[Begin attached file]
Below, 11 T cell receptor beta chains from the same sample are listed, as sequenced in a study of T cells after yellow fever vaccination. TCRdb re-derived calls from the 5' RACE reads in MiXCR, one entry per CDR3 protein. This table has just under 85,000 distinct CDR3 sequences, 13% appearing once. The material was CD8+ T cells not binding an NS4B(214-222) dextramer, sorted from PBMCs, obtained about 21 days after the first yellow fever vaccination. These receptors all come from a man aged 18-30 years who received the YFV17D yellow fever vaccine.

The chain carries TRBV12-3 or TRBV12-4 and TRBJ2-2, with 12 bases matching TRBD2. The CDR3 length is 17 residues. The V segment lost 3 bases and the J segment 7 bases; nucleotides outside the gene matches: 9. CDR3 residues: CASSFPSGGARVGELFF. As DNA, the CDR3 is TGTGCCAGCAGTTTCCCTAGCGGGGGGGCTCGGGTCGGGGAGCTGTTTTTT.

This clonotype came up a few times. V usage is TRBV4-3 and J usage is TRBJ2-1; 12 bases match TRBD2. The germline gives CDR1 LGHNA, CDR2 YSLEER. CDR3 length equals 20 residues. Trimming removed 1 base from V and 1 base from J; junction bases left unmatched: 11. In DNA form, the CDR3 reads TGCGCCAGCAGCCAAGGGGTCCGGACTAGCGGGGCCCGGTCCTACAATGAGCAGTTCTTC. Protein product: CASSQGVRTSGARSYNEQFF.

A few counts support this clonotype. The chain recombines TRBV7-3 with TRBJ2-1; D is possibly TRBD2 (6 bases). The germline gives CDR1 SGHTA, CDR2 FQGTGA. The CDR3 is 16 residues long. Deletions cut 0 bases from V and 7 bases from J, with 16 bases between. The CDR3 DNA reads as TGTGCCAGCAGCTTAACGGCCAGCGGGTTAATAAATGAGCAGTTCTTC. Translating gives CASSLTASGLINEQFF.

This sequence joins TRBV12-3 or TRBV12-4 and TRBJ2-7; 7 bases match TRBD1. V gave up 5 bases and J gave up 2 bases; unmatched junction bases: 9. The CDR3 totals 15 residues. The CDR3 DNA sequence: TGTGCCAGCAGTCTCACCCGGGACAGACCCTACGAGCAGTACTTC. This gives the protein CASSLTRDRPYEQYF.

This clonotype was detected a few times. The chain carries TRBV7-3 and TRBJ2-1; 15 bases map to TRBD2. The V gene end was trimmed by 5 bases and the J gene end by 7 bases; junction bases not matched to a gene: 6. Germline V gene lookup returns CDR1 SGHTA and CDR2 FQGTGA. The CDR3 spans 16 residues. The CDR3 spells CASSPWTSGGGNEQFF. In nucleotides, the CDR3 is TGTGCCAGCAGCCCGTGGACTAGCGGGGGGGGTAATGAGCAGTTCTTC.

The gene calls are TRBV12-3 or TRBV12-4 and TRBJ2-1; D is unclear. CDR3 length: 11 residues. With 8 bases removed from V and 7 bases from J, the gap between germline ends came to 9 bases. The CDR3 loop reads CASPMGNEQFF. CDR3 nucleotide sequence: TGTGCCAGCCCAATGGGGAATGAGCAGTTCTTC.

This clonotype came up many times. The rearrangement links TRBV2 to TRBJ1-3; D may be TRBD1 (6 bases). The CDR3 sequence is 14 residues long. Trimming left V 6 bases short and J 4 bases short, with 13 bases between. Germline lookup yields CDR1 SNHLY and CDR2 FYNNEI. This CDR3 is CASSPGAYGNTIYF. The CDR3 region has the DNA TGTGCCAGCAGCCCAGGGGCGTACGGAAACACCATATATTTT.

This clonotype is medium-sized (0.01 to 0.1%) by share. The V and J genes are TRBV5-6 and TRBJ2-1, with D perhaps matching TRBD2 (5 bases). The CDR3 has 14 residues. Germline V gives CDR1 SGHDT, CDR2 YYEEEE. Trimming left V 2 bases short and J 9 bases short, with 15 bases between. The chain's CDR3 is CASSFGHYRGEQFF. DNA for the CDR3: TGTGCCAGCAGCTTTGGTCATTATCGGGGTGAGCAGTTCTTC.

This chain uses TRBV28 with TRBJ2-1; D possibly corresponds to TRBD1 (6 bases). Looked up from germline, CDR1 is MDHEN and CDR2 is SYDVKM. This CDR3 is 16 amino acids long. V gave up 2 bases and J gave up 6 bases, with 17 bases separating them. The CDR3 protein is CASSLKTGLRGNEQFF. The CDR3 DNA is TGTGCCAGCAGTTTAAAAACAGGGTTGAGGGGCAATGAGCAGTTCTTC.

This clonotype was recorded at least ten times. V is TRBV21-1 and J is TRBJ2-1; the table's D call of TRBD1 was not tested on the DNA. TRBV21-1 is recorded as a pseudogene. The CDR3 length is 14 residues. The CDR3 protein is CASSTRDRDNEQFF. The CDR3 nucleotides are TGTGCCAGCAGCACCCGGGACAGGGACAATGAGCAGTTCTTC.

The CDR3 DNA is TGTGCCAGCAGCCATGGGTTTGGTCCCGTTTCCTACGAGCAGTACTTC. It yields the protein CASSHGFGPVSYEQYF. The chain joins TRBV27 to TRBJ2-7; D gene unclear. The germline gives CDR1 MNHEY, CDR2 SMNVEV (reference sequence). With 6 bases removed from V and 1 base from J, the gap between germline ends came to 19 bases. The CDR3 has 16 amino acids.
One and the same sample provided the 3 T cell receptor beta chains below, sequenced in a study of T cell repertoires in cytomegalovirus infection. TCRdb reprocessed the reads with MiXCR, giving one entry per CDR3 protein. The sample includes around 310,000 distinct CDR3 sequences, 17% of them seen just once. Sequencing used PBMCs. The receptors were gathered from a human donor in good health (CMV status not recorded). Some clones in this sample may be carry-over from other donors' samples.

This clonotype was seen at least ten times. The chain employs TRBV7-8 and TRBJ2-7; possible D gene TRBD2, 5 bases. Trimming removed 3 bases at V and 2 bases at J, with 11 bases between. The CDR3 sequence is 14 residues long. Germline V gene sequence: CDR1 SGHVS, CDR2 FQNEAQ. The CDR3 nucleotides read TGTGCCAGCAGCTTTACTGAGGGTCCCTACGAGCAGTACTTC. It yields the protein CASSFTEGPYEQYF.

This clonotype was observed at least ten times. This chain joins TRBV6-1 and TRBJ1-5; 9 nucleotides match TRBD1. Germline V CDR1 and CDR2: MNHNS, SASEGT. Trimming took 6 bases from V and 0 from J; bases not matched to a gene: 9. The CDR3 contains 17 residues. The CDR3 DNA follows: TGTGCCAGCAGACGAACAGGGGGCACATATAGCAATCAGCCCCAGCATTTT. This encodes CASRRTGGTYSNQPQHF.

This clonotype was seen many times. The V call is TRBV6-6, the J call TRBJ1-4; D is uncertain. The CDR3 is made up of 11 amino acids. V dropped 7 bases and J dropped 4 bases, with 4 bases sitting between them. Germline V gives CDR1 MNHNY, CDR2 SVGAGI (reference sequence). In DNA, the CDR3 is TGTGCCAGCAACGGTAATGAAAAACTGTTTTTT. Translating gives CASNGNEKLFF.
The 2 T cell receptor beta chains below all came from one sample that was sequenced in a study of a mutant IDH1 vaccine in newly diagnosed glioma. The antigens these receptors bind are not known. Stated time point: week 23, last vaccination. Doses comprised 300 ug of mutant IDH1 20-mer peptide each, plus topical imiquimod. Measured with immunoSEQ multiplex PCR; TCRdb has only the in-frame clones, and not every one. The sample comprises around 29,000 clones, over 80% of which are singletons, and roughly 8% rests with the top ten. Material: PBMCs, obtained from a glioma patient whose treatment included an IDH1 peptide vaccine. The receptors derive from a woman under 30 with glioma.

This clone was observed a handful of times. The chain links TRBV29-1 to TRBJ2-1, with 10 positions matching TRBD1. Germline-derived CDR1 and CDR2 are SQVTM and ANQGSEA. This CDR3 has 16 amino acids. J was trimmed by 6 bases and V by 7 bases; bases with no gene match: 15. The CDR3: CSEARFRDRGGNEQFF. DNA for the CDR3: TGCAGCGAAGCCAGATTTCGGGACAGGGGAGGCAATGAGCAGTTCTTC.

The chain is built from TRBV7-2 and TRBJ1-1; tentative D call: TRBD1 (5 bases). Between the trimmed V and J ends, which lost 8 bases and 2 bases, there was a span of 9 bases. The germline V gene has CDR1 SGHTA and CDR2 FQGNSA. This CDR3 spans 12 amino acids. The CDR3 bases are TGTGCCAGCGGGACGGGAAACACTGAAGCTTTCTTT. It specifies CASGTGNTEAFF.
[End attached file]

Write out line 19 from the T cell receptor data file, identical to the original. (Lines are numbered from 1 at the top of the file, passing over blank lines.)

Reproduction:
The chain is built from TRBV7-2 and TRBJ1-1; tentative D call: TRBD1 (5 bases). Between the trimmed V and J ends, which lost 8 bases and 2 bases, there was a span of 9 bases. The germline V gene has CDR1 SGHTA and CDR2 FQGNSA. This CDR3 spans 12 amino acids. The CDR3 bases are TGTGCCAGCGGGACGGGAAACACTGAAGCTTTCTTT. It specifies CASGTGNTEAFF.